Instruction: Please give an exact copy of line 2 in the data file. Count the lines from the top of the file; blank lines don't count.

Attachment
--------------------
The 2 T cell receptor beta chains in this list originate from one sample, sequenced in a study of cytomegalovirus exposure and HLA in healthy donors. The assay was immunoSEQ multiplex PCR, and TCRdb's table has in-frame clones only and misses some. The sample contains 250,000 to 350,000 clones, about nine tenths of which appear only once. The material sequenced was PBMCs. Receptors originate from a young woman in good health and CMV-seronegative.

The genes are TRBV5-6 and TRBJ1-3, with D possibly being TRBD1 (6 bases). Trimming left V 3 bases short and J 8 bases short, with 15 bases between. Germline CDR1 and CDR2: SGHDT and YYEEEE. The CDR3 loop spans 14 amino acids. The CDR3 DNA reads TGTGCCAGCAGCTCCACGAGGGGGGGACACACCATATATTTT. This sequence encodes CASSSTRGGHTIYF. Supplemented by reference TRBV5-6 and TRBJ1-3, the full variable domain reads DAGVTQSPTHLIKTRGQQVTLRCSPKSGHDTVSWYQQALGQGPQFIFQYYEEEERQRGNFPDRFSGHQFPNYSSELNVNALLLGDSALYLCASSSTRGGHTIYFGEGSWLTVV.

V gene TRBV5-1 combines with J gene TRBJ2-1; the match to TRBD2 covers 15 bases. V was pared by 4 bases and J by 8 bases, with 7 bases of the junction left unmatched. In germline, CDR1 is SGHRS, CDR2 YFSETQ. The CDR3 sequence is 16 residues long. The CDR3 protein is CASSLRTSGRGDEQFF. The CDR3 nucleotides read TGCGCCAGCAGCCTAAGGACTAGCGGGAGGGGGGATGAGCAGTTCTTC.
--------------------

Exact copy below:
The genes are TRBV5-6 and TRBJ1-3, with D possibly being TRBD1 (6 bases). Trimming left V 3 bases short and J 8 bases short, with 15 bases between. Germline CDR1 and CDR2: SGHDT and YYEEEE. The CDR3 loop spans 14 amino acids. The CDR3 DNA reads TGTGCCAGCAGCTCCACGAGGGGGGGACACACCATATATTTT. This sequence encodes CASSSTRGGHTIYF. Supplemented by reference TRBV5-6 and TRBJ1-3, the full variable domain reads DAGVTQSPTHLIKTRGQQVTLRCSPKSGHDTVSWYQQALGQGPQFIFQYYEEEERQRGNFPDRFSGHQFPNYSSELNVNALLLGDSALYLCASSSTRGGHTIYFGEGSWLTVV.